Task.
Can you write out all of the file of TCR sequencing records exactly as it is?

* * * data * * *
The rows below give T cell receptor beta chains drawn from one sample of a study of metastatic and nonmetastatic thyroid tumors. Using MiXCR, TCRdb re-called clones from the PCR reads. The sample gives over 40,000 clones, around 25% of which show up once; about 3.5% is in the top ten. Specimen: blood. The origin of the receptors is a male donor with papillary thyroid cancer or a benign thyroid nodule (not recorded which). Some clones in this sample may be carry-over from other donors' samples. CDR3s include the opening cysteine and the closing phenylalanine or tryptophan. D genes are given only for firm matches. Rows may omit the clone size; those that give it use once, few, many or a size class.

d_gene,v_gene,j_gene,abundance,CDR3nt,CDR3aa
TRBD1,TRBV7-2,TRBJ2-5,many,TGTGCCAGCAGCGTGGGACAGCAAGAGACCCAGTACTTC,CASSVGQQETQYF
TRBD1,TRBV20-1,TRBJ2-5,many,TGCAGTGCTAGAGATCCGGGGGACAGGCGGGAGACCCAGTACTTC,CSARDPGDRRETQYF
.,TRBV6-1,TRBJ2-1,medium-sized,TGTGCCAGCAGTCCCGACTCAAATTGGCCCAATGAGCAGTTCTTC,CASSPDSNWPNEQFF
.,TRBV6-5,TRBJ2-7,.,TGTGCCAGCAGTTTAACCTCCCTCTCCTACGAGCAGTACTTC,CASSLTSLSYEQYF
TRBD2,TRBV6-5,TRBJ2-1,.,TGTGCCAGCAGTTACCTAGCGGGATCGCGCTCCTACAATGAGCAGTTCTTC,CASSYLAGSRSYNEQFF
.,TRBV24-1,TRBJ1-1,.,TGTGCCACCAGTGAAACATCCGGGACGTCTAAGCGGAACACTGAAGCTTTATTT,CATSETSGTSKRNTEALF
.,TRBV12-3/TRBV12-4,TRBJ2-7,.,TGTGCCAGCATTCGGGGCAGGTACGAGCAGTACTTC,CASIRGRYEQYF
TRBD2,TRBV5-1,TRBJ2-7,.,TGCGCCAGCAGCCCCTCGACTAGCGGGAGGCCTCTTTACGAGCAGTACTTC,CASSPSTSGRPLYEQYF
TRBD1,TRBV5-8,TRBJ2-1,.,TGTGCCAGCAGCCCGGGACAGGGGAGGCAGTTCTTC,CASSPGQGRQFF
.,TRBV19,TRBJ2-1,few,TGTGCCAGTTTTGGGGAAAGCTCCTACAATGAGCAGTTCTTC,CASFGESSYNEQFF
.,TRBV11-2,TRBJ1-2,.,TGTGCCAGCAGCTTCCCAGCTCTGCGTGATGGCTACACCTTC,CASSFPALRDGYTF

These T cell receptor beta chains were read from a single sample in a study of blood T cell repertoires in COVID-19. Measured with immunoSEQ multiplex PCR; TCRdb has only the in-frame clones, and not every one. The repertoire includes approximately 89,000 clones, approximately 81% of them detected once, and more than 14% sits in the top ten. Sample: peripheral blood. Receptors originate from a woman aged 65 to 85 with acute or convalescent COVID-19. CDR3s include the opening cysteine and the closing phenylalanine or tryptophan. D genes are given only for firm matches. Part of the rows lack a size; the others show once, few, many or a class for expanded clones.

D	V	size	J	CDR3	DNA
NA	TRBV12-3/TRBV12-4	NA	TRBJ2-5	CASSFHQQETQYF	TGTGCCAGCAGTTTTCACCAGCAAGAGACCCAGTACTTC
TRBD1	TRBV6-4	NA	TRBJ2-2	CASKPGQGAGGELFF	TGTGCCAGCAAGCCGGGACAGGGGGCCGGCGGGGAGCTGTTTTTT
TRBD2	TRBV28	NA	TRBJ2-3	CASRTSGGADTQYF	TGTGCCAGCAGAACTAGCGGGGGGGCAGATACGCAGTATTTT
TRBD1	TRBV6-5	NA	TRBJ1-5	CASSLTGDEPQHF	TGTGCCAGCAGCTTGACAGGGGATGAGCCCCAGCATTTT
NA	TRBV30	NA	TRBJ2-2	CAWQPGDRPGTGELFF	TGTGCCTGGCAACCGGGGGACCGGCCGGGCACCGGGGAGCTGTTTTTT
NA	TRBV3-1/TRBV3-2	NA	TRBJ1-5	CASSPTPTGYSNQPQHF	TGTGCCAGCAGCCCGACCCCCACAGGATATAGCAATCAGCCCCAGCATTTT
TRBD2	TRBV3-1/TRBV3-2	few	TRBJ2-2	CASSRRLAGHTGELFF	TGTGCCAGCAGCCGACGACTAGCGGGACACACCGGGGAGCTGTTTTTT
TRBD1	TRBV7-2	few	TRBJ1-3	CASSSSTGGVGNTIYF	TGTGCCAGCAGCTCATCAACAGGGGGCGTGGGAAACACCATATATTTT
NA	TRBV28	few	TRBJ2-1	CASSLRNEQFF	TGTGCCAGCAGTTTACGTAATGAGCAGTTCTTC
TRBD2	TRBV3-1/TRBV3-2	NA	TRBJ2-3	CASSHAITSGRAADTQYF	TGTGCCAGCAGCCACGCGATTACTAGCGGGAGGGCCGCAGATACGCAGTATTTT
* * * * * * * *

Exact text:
The rows below give T cell receptor beta chains drawn from one sample of a study of metastatic and nonmetastatic thyroid tumors. Using MiXCR, TCRdb re-called clones from the PCR reads. The sample gives over 40,000 clones, around 25% of which show up once; about 3.5% is in the top ten. Specimen: blood. The origin of the receptors is a male donor with papillary thyroid cancer or a benign thyroid nodule (not recorded which). Some clones in this sample may be carry-over from other donors' samples. CDR3s include the opening cysteine and the closing phenylalanine or tryptophan. D genes are given only for firm matches. Rows may omit the clone size; those that give it use once, few, many or a size class.

d_gene,v_gene,j_gene,abundance,CDR3nt,CDR3aa
TRBD1,TRBV7-2,TRBJ2-5,many,TGTGCCAGCAGCGTGGGACAGCAAGAGACCCAGTACTTC,CASSVGQQETQYF
TRBD1,TRBV20-1,TRBJ2-5,many,TGCAGTGCTAGAGATCCGGGGGACAGGCGGGAGACCCAGTACTTC,CSARDPGDRRETQYF
.,TRBV6-1,TRBJ2-1,medium-sized,TGTGCCAGCAGTCCCGACTCAAATTGGCCCAATGAGCAGTTCTTC,CASSPDSNWPNEQFF
.,TRBV6-5,TRBJ2-7,.,TGTGCCAGCAGTTTAACCTCCCTCTCCTACGAGCAGTACTTC,CASSLTSLSYEQYF
TRBD2,TRBV6-5,TRBJ2-1,.,TGTGCCAGCAGTTACCTAGCGGGATCGCGCTCCTACAATGAGCAGTTCTTC,CASSYLAGSRSYNEQFF
.,TRBV24-1,TRBJ1-1,.,TGTGCCACCAGTGAAACATCCGGGACGTCTAAGCGGAACACTGAAGCTTTATTT,CATSETSGTSKRNTEALF
.,TRBV12-3/TRBV12-4,TRBJ2-7,.,TGTGCCAGCATTCGGGGCAGGTACGAGCAGTACTTC,CASIRGRYEQYF
TRBD2,TRBV5-1,TRBJ2-7,.,TGCGCCAGCAGCCCCTCGACTAGCGGGAGGCCTCTTTACGAGCAGTACTTC,CASSPSTSGRPLYEQYF
TRBD1,TRBV5-8,TRBJ2-1,.,TGTGCCAGCAGCCCGGGACAGGGGAGGCAGTTCTTC,CASSPGQGRQFF
.,TRBV19,TRBJ2-1,few,TGTGCCAGTTTTGGGGAAAGCTCCTACAATGAGCAGTTCTTC,CASFGESSYNEQFF
.,TRBV11-2,TRBJ1-2,.,TGTGCCAGCAGCTTCCCAGCTCTGCGTGATGGCTACACCTTC,CASSFPALRDGYTF

These T cell receptor beta chains were read from a single sample in a study of blood T cell repertoires in COVID-19. Measured with immunoSEQ multiplex PCR; TCRdb has only the in-frame clones, and not every one. The repertoire includes approximately 89,000 clones, approximately 81% of them detected once, and more than 14% sits in the top ten. Sample: peripheral blood. Receptors originate from a woman aged 65 to 85 with acute or convalescent COVID-19. CDR3s include the opening cysteine and the closing phenylalanine or tryptophan. D genes are given only for firm matches. Part of the rows lack a size; the others show once, few, many or a class for expanded clones.

D	V	size	J	CDR3	DNA
NA	TRBV12-3/TRBV12-4	NA	TRBJ2-5	CASSFHQQETQYF	TGTGCCAGCAGTTTTCACCAGCAAGAGACCCAGTACTTC
TRBD1	TRBV6-4	NA	TRBJ2-2	CASKPGQGAGGELFF	TGTGCCAGCAAGCCGGGACAGGGGGCCGGCGGGGAGCTGTTTTTT
TRBD2	TRBV28	NA	TRBJ2-3	CASRTSGGADTQYF	TGTGCCAGCAGAACTAGCGGGGGGGCAGATACGCAGTATTTT
TRBD1	TRBV6-5	NA	TRBJ1-5	CASSLTGDEPQHF	TGTGCCAGCAGCTTGACAGGGGATGAGCCCCAGCATTTT
NA	TRBV30	NA	TRBJ2-2	CAWQPGDRPGTGELFF	TGTGCCTGGCAACCGGGGGACCGGCCGGGCACCGGGGAGCTGTTTTTT
NA	TRBV3-1/TRBV3-2	NA	TRBJ1-5	CASSPTPTGYSNQPQHF	TGTGCCAGCAGCCCGACCCCCACAGGATATAGCAATCAGCCCCAGCATTTT
TRBD2	TRBV3-1/TRBV3-2	few	TRBJ2-2	CASSRRLAGHTGELFF	TGTGCCAGCAGCCGACGACTAGCGGGACACACCGGGGAGCTGTTTTTT
TRBD1	TRBV7-2	few	TRBJ1-3	CASSSSTGGVGNTIYF	TGTGCCAGCAGCTCATCAACAGGGGGCGTGGGAAACACCATATATTTT
NA	TRBV28	few	TRBJ2-1	CASSLRNEQFF	TGTGCCAGCAGTTTACGTAATGAGCAGTTCTTC
TRBD2	TRBV3-1/TRBV3-2	NA	TRBJ2-3	CASSHAITSGRAADTQYF	TGTGCCAGCAGCCACGCGATTACTAGCGGGAGGGCCGCAGATACGCAGTATTTT